How a 20mb data-set brought down a 14gb ElasticSearch cluster.

For a client project we are using ElasticSearch (ES) as one of our read-models. The use-case was pretty straight forward and the amount of data was super small. However, our problems were pretty big. It got to a point where we had to reboot our cluster periodically to prevent it from crashing. So, what was going on? Let's dig in.


Learn about the enabled: false setting and don't always count on "logical thinking" to save you.

The use-case.

To facilitate content publishing we used a "Content-API as a Service"-service. Using such a service, whether developed in-house or as a SaaS, allowed us to quickly roll out new functionality without having to care about how the content was actually managed. All we had to do was consume an API and, after applying some business-logic, use said content to render our templates. There are, however, some limitations that needed to be dealt with. In our case these were:

  1. Slow API responses.
  2. Multiple API calls needed per use-case.
  3. Searching functionality of the API didn't fit our needs.

Especially the "search" functionality was a big concern for the application. The business required not only to have everything searchable throughout the website, there were also specialised search requirements that simply could not be met by the content API. In order to satisfy these needs we introduced ElasticSearch into our stack. Not only could ElasticSearch tailor to all our search needs, it was also magnitudes faster! A match made in heaven, at least, so we thought.

We kept ElasticSearch up to date by periodically (cronjob) fetching all the latest content from the API, index all the documents, and hot-swapping the index using an alias. We did everything by the book. Important parts of this process were:

1. Indexing by the bulk.

Instead of sending documents to ElasticSearch one by one, bulk inserts were used. This has two effects; 1. the amount of calls to the cluster is reduced, and 2. the amount of times ES is storing/indexing/analysing is reduced. All of these are expensive operations, reducing either of these will almost always have a positive effect on your ingestion time.

2. Disabling refreshes during in ingestion.

While bulk inserts reduce the time ES is busy indexing, disabling refreshes will make sure they simply won't happen. When you know what kind of data you're storing and what operations you're running, controlling when/if refreshes happen gives a significant boost to your ingestion process. In our case we knew indexing/analysing only needed to happen after all the content was stored. In order to make this work we set the index.refresh_interval setting to -1.

curl -XPUT 'http://localhost:9200/index_name/' -d '{
    "settings" : {
        "index" : {
            // ...
            "refresh_interval" : -1

After we'd inserted all the documents, a manual refresh was triggered, forcing all the data to be analysed in one go.

curl -XPOST 'http://localhost:9200/index_name/_refresh'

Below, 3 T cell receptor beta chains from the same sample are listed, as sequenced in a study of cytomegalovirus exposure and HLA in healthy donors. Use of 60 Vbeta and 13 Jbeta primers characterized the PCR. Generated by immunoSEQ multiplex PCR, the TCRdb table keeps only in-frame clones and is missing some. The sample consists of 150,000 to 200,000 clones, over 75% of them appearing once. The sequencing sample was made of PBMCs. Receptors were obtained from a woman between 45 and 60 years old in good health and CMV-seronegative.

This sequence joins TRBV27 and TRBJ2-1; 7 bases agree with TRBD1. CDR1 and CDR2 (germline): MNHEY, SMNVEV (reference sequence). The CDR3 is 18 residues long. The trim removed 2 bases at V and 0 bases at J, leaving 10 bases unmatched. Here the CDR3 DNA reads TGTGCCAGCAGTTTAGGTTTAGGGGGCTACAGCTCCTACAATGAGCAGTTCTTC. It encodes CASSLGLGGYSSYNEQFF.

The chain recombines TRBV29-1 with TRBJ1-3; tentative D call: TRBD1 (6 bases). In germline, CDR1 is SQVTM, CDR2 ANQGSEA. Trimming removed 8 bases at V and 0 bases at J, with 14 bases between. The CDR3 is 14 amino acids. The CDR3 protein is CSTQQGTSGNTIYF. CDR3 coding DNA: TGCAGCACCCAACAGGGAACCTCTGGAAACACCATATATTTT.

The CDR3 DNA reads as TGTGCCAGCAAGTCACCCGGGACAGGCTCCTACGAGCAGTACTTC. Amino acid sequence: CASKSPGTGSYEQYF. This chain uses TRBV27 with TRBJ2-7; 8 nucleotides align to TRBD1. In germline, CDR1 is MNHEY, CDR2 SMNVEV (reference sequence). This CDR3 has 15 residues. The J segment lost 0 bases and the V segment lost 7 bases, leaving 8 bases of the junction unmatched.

3. Prevent properties from being analysed.

A big part of a search-engine's magic is a result of how, and what, data is analysed. Parts of this process are things like tokenisation and stemming. In short, these processes break down the data to create lookup tables (inverted indices). The result of these operations aids the engine in quickly finding relevant documents.

As one might assume, if every part of a document is analysed, indices grow. When indices grow, so does our disk-space and memory usage. Besides that, analysing data costs time, slowing down the ingestion process. So when we limit the amount of data being analysed we speed up the process. When you look at your data, you can often easily see which part is, or isn't important to your use-case. In the type mapping you can mark a property as not_analyzed:

curl -XPUT 'http://localhost:9200/index_name/_mapping/type_name' -d '{
  "properties": {
    // ...
    "property_name": {
      // ...
      "index": "not_analyzed"

4. Limiting the amount of documents you insert.

We don't use (read; you shouldn't use) ES as our single point of truth. ES is only a read-model. At any given time our system should be able to re-hydrate an empty cluster with all the data we need in our read model. This also means we can omit certain parts of this data if it's never going to be read for a particular purpose.

For example; let's store blogposts. Our MySQL/MongoDB/PostgreSQL database might store all of our blogposts, but when we actually want to show blogposts on our websites we don't care about the drafts and deleted blogposts. So when we fill up our indices we can simply omit those blogposts. The less we put into ES, the less it has to do, the less time is spent on stuff we don't actually need.

So far, so good. Right?

Yup, so far so good. We followed every step in the book. But then shit hit the fan. As the number of documents grew, so did our memory usage. Of course, this is to be expected since we're storing more stuff. However, the amount of memory used became more and more disproportional to the amount of data we had. It grew so much that, over a period of time, memory usage was building up. It would grow out of hand until it reached the magical 75% memory mark, which triggers the JVM's garbage collection process to kick in. When not dealt with appropriately this can result in a heap of trouble, as it did for us. This build-up eventually resulted in our cluster entering a state beyond repair. Memory usage went through the roof, peaking at 99% and staying there. This resulted in timeouts, data-loss, and exceptions in our application.